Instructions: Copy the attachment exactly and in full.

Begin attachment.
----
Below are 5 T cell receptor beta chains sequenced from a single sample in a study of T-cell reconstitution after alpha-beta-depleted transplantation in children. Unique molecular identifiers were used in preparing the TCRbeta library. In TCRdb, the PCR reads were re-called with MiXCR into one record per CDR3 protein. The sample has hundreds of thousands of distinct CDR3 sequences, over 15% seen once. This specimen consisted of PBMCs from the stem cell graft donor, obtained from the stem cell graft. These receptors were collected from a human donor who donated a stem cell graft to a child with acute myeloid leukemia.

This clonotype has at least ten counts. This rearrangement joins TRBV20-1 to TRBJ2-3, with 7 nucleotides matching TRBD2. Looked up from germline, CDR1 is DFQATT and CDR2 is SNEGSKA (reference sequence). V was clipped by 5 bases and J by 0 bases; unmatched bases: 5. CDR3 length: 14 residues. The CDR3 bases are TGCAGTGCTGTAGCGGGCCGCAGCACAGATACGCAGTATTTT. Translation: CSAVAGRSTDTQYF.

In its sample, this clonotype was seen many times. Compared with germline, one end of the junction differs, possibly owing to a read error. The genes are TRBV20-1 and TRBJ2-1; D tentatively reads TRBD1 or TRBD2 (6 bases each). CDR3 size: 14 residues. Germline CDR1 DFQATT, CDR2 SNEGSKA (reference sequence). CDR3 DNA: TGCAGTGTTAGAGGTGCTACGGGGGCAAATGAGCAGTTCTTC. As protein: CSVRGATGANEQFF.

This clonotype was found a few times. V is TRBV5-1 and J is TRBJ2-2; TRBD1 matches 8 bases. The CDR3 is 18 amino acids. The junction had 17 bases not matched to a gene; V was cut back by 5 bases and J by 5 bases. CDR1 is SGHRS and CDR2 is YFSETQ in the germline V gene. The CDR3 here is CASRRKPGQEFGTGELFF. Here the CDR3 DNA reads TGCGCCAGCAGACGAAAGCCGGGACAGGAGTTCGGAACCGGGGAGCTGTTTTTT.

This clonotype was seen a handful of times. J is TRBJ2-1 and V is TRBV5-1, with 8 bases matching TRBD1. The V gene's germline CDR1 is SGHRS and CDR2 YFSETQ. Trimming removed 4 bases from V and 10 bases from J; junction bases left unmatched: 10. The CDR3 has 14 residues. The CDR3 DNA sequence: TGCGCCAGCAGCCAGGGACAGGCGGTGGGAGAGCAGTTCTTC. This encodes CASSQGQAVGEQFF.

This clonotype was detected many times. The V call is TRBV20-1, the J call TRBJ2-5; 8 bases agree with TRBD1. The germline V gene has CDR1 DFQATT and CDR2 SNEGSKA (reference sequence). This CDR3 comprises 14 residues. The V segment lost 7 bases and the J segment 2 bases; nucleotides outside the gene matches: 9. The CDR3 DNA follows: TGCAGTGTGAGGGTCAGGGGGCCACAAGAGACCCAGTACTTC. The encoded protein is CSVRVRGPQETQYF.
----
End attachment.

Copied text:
Below are 5 T cell receptor beta chains sequenced from a single sample in a study of T-cell reconstitution after alpha-beta-depleted transplantation in children. Unique molecular identifiers were used in preparing the TCRbeta library. In TCRdb, the PCR reads were re-called with MiXCR into one record per CDR3 protein. The sample has hundreds of thousands of distinct CDR3 sequences, over 15% seen once. This specimen consisted of PBMCs from the stem cell graft donor, obtained from the stem cell graft. These receptors were collected from a human donor who donated a stem cell graft to a child with acute myeloid leukemia.

This clonotype has at least ten counts. This rearrangement joins TRBV20-1 to TRBJ2-3, with 7 nucleotides matching TRBD2. Looked up from germline, CDR1 is DFQATT and CDR2 is SNEGSKA (reference sequence). V was clipped by 5 bases and J by 0 bases; unmatched bases: 5. CDR3 length: 14 residues. The CDR3 bases are TGCAGTGCTGTAGCGGGCCGCAGCACAGATACGCAGTATTTT. Translation: CSAVAGRSTDTQYF.

In its sample, this clonotype was seen many times. Compared with germline, one end of the junction differs, possibly owing to a read error. The genes are TRBV20-1 and TRBJ2-1; D tentatively reads TRBD1 or TRBD2 (6 bases each). CDR3 size: 14 residues. Germline CDR1 DFQATT, CDR2 SNEGSKA (reference sequence). CDR3 DNA: TGCAGTGTTAGAGGTGCTACGGGGGCAAATGAGCAGTTCTTC. As protein: CSVRGATGANEQFF.

This clonotype was found a few times. V is TRBV5-1 and J is TRBJ2-2; TRBD1 matches 8 bases. The CDR3 is 18 amino acids. The junction had 17 bases not matched to a gene; V was cut back by 5 bases and J by 5 bases. CDR1 is SGHRS and CDR2 is YFSETQ in the germline V gene. The CDR3 here is CASRRKPGQEFGTGELFF. Here the CDR3 DNA reads TGCGCCAGCAGACGAAAGCCGGGACAGGAGTTCGGAACCGGGGAGCTGTTTTTT.

This clonotype was seen a handful of times. J is TRBJ2-1 and V is TRBV5-1, with 8 bases matching TRBD1. The V gene's germline CDR1 is SGHRS and CDR2 YFSETQ. Trimming removed 4 bases from V and 10 bases from J; junction bases left unmatched: 10. The CDR3 has 14 residues. The CDR3 DNA sequence: TGCGCCAGCAGCCAGGGACAGGCGGTGGGAGAGCAGTTCTTC. This encodes CASSQGQAVGEQFF.

This clonotype was detected many times. The V call is TRBV20-1, the J call TRBJ2-5; 8 bases agree with TRBD1. The germline V gene has CDR1 DFQATT and CDR2 SNEGSKA (reference sequence). This CDR3 comprises 14 residues. The V segment lost 7 bases and the J segment 2 bases; nucleotides outside the gene matches: 9. The CDR3 DNA follows: TGCAGTGTGAGGGTCAGGGGGCCACAAGAGACCCAGTACTTC. The encoded protein is CSVRVRGPQETQYF.